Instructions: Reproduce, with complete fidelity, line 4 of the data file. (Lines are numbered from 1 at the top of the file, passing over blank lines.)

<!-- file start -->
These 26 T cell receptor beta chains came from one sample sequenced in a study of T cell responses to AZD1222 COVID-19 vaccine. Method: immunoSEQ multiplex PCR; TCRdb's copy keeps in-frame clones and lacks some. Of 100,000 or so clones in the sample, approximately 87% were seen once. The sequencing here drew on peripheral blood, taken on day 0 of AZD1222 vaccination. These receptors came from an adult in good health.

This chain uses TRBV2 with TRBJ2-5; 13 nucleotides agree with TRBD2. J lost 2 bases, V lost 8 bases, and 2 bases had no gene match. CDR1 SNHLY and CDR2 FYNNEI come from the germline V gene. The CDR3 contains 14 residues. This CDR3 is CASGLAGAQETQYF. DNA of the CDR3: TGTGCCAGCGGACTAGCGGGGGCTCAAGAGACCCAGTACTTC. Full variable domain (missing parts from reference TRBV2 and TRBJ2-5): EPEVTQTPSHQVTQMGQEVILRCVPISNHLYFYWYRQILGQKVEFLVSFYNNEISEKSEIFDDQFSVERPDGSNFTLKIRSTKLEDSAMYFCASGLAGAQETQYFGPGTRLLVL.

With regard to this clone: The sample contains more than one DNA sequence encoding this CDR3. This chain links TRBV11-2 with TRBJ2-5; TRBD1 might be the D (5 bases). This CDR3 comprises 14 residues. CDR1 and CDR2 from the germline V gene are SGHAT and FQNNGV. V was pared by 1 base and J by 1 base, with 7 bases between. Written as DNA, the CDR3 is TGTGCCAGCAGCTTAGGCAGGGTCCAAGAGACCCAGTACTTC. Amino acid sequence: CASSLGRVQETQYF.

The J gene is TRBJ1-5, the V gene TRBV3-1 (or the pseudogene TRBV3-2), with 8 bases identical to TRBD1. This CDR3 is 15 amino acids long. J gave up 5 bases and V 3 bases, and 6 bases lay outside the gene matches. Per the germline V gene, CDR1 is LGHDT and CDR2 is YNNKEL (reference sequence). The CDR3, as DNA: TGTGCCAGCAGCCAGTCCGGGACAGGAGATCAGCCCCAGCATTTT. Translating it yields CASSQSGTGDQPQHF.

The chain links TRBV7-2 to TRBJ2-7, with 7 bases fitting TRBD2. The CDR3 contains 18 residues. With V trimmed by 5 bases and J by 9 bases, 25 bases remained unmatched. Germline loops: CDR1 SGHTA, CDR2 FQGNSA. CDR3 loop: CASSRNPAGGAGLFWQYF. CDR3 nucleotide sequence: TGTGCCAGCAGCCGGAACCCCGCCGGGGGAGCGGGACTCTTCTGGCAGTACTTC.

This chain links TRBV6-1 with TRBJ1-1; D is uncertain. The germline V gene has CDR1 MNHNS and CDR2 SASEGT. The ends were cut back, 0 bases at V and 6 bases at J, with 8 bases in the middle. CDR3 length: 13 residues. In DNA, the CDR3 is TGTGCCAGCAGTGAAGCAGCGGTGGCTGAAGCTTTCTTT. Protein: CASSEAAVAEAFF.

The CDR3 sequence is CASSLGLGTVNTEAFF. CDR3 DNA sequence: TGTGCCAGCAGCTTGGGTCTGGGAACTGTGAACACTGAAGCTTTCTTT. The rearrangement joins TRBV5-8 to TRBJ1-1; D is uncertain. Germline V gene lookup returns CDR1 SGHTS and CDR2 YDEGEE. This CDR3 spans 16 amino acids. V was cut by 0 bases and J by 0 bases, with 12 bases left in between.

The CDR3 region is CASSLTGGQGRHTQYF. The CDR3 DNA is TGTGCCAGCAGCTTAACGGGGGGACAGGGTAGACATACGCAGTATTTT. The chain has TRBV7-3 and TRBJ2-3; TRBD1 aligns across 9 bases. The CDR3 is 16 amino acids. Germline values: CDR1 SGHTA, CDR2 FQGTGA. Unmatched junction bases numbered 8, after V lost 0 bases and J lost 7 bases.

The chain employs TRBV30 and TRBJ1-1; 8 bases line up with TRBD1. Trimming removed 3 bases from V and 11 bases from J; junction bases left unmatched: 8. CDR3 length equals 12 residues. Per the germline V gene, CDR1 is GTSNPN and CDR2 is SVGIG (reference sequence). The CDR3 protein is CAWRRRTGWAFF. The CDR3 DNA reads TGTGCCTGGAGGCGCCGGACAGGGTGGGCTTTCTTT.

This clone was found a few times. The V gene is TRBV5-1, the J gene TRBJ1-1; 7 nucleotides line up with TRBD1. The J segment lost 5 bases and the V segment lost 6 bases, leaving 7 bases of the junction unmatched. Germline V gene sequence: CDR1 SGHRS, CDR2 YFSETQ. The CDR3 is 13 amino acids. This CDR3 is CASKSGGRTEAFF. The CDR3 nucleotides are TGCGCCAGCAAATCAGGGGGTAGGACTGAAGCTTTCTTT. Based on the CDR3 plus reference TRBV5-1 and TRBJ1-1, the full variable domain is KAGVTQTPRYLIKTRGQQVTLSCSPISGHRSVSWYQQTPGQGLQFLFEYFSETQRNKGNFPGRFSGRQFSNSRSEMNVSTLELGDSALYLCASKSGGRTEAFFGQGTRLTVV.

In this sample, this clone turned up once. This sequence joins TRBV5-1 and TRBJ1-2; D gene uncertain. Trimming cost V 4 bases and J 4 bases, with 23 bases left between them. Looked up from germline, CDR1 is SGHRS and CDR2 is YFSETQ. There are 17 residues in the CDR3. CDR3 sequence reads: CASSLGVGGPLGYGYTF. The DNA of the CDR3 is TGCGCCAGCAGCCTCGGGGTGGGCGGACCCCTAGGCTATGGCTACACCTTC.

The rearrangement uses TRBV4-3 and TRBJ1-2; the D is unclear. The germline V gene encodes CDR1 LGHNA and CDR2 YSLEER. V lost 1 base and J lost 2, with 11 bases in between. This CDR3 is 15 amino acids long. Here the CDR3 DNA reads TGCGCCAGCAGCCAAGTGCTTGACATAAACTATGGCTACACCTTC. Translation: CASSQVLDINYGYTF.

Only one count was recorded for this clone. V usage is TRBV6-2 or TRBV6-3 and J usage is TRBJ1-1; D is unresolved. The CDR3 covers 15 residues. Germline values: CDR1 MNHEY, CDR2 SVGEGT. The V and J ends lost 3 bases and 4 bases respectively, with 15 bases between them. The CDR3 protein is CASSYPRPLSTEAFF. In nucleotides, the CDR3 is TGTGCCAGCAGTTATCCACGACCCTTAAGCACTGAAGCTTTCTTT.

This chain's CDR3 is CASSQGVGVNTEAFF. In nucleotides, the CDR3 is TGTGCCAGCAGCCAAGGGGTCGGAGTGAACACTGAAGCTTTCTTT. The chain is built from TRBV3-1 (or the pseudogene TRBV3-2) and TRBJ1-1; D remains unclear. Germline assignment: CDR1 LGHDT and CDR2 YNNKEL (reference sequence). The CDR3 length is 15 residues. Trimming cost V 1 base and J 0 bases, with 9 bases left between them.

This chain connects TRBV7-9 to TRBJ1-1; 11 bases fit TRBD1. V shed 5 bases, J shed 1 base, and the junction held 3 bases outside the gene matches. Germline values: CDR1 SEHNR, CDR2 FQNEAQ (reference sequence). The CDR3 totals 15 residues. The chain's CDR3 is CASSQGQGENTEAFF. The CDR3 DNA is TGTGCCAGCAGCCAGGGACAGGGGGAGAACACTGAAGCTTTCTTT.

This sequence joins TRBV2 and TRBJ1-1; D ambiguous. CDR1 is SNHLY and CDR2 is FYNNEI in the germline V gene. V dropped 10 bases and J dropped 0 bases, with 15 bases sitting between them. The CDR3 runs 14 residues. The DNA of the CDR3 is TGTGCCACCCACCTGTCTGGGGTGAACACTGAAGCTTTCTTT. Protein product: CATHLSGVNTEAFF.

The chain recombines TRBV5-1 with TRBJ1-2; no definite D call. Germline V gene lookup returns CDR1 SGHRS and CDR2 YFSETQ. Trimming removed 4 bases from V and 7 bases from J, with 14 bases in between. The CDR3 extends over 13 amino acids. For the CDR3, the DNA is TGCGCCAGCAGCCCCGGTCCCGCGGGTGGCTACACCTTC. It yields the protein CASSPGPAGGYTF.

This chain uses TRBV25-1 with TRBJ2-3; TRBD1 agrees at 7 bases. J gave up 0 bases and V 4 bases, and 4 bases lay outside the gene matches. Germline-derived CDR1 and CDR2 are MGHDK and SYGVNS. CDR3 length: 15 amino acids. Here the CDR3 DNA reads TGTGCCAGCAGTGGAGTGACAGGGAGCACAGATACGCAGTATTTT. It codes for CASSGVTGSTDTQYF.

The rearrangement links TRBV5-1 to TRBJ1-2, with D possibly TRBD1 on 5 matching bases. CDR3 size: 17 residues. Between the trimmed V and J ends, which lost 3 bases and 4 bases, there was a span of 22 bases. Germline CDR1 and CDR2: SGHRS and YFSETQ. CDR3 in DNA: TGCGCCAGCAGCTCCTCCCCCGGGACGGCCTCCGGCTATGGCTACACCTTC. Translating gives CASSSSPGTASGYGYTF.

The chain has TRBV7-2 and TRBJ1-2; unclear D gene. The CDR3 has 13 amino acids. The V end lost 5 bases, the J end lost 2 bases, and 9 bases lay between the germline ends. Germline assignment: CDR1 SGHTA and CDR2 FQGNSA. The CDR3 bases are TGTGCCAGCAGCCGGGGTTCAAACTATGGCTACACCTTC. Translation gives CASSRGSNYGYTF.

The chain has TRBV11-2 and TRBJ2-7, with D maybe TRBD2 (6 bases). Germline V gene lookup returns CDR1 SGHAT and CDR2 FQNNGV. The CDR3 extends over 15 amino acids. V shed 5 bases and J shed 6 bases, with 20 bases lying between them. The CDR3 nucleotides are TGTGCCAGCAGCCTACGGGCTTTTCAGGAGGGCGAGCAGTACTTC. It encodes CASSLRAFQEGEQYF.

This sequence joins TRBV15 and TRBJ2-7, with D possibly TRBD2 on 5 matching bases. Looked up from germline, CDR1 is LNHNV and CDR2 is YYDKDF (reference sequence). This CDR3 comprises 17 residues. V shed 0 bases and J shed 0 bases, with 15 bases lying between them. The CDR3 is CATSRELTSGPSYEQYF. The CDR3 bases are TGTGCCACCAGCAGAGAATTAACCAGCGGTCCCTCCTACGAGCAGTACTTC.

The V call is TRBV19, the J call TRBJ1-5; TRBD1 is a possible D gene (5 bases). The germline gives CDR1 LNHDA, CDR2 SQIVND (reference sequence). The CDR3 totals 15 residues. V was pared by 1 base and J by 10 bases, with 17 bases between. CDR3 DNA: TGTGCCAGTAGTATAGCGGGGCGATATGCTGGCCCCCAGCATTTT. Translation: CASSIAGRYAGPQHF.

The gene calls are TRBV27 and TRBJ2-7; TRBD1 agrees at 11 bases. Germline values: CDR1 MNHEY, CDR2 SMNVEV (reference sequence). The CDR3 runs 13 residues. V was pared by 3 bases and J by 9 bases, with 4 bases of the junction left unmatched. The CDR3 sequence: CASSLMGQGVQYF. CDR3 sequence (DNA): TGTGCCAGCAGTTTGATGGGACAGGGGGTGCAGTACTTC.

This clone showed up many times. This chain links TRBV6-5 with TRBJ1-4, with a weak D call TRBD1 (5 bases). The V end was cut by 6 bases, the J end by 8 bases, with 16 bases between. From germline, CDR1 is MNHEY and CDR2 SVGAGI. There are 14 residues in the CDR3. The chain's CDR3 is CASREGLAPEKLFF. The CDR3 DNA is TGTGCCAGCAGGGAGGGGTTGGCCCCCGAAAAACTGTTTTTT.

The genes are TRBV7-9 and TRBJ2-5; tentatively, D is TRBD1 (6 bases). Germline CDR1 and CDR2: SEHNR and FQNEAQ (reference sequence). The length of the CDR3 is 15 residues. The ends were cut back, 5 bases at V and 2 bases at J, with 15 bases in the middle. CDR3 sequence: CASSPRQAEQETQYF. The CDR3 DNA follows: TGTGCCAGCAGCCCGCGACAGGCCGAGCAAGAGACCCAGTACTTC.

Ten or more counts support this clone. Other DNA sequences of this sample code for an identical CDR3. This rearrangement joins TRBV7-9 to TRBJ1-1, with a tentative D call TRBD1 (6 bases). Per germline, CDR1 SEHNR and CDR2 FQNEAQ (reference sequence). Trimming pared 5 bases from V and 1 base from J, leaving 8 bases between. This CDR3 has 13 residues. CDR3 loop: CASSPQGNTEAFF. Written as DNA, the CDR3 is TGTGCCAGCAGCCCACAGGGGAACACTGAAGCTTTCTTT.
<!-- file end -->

The J gene is TRBJ1-5, the V gene TRBV3-1 (or the pseudogene TRBV3-2), with 8 bases identical to TRBD1. This CDR3 is 15 amino acids long. J gave up 5 bases and V 3 bases, and 6 bases lay outside the gene matches. Per the germline V gene, CDR1 is LGHDT and CDR2 is YNNKEL (reference sequence). The CDR3, as DNA: TGTGCCAGCAGCCAGTCCGGGACAGGAGATCAGCCCCAGCATTTT. Translating it yields CASSQSGTGDQPQHF.